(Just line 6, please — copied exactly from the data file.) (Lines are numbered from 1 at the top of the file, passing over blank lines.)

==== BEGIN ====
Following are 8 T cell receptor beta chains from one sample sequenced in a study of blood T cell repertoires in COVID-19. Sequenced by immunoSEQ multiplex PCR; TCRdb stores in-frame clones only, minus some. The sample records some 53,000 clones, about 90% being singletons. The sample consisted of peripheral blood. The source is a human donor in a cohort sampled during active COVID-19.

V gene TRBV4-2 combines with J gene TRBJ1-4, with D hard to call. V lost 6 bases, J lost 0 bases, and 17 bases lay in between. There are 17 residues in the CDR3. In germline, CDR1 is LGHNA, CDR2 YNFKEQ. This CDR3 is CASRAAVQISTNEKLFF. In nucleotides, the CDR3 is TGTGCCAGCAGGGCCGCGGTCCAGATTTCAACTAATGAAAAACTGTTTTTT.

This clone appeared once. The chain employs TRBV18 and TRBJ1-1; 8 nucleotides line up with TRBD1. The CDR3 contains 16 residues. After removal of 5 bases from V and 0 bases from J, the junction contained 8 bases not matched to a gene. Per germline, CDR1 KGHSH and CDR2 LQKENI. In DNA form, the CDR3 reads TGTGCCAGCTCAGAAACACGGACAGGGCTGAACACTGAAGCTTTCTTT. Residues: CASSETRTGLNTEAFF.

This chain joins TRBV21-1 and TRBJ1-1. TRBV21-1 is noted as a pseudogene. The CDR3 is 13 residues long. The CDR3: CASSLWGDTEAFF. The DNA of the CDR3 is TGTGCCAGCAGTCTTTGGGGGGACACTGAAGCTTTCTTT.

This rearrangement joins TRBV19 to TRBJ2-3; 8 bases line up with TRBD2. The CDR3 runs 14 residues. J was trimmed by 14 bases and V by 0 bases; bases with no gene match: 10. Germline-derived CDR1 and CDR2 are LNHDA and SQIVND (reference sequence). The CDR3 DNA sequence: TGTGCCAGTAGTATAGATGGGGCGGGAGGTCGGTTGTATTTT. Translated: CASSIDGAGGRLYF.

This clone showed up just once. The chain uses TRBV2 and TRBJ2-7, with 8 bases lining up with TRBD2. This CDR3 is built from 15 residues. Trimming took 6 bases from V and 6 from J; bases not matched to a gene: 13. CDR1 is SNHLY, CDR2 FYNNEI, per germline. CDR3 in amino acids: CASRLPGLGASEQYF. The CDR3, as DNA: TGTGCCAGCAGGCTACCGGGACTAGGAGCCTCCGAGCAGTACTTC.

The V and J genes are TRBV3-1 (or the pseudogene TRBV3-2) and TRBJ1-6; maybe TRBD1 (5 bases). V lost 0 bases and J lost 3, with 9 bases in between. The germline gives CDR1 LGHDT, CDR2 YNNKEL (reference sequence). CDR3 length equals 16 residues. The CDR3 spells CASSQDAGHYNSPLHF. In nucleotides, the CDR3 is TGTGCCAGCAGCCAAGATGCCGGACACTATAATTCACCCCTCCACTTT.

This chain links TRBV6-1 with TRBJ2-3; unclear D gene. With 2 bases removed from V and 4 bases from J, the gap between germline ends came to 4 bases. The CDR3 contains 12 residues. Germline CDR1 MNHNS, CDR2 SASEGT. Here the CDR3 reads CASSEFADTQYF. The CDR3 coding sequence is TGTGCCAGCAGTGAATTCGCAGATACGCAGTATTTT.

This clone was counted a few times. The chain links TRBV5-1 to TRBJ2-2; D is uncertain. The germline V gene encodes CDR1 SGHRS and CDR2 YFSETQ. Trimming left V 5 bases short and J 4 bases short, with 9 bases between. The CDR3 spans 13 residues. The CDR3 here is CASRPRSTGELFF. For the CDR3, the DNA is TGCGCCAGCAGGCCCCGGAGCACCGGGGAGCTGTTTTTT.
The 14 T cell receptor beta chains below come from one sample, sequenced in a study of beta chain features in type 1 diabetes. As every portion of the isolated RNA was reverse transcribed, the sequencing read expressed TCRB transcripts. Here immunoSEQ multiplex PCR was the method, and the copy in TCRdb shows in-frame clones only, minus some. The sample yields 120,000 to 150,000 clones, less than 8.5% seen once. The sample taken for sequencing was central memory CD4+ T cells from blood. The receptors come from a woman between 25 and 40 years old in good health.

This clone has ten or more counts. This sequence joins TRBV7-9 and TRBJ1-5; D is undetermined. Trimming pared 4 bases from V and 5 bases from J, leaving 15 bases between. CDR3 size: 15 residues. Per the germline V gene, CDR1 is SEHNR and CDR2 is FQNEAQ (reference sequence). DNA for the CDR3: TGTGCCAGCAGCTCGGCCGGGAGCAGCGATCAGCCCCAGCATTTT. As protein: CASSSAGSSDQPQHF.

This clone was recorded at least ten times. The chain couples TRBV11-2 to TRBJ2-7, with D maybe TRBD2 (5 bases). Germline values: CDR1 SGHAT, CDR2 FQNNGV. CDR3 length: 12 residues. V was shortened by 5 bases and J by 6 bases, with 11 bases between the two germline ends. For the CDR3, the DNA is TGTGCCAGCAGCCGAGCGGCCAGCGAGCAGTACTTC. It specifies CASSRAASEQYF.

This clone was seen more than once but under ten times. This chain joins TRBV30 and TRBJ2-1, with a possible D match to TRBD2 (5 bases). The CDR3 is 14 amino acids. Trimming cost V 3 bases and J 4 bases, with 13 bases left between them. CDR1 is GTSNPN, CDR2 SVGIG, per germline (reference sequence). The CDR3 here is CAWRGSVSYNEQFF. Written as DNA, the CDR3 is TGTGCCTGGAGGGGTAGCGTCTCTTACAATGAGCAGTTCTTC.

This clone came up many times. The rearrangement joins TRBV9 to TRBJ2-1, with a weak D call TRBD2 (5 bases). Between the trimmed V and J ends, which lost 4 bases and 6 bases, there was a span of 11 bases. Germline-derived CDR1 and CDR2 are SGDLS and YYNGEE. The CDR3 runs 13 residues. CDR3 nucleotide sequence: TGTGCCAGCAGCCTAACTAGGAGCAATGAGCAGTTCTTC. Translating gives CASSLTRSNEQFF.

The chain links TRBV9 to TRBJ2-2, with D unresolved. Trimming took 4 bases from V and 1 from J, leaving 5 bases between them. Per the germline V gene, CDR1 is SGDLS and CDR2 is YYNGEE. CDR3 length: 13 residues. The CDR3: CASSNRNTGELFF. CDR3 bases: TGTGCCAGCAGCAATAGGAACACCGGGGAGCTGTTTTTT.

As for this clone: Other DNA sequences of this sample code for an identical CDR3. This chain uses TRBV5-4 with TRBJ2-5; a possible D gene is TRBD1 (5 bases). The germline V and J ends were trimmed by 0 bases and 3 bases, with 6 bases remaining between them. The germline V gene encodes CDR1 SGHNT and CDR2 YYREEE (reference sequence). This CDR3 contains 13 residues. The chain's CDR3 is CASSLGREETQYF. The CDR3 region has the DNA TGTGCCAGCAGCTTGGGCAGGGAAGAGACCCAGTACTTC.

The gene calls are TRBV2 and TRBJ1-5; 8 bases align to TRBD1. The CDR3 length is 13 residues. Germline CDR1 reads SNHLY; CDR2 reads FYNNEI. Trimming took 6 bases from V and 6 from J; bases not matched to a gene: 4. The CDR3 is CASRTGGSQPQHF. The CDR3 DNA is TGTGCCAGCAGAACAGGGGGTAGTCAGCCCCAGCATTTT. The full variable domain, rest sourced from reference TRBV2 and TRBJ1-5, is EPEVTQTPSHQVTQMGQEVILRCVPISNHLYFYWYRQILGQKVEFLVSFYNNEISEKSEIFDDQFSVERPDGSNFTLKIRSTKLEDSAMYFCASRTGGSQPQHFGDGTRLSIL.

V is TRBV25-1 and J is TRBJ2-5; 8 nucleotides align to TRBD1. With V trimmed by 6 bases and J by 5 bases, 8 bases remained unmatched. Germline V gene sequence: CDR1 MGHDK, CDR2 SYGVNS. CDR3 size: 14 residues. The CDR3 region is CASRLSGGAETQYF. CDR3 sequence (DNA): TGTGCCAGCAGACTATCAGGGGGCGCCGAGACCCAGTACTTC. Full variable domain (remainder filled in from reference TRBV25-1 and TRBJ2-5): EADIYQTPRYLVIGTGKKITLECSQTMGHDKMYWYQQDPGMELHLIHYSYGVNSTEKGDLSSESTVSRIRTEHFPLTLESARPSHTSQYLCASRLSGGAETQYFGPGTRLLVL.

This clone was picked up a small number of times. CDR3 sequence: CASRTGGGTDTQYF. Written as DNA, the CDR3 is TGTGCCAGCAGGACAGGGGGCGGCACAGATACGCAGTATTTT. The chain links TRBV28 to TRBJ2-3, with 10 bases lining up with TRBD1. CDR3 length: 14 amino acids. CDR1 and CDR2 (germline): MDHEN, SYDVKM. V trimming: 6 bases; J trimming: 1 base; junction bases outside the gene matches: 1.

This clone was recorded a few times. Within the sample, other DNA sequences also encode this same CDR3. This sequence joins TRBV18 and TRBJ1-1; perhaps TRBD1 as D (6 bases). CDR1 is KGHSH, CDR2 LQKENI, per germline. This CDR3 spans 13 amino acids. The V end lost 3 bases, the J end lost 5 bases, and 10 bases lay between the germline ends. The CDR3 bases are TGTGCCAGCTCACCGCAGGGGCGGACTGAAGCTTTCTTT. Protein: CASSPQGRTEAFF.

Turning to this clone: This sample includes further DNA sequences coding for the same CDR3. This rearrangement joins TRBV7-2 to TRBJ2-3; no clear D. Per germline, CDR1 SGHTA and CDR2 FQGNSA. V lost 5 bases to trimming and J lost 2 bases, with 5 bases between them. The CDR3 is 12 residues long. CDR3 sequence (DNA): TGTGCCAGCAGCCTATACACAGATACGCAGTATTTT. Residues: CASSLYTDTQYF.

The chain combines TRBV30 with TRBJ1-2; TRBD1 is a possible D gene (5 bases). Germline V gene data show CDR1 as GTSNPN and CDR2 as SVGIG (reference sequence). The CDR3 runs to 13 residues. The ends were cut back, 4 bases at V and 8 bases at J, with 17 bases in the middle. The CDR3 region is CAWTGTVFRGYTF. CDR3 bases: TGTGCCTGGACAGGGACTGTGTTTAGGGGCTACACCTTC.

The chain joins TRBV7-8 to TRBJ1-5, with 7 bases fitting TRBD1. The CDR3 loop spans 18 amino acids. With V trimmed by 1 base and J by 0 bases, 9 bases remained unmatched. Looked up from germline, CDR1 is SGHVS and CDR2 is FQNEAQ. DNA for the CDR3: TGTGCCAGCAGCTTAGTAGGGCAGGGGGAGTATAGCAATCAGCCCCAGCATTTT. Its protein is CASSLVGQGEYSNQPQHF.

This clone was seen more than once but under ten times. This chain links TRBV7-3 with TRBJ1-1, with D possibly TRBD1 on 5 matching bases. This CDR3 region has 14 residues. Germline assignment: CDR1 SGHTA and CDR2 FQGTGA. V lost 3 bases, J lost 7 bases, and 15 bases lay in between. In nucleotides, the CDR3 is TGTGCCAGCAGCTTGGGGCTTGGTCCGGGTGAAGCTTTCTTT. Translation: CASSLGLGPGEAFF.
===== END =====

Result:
This clone showed up just once. The chain uses TRBV2 and TRBJ2-7, with 8 bases lining up with TRBD2. This CDR3 is built from 15 residues. Trimming took 6 bases from V and 6 from J; bases not matched to a gene: 13. CDR1 is SNHLY, CDR2 FYNNEI, per germline. CDR3 in amino acids: CASRLPGLGASEQYF. The CDR3, as DNA: TGTGCCAGCAGGCTACCGGGACTAGGAGCCTCCGAGCAGTACTTC.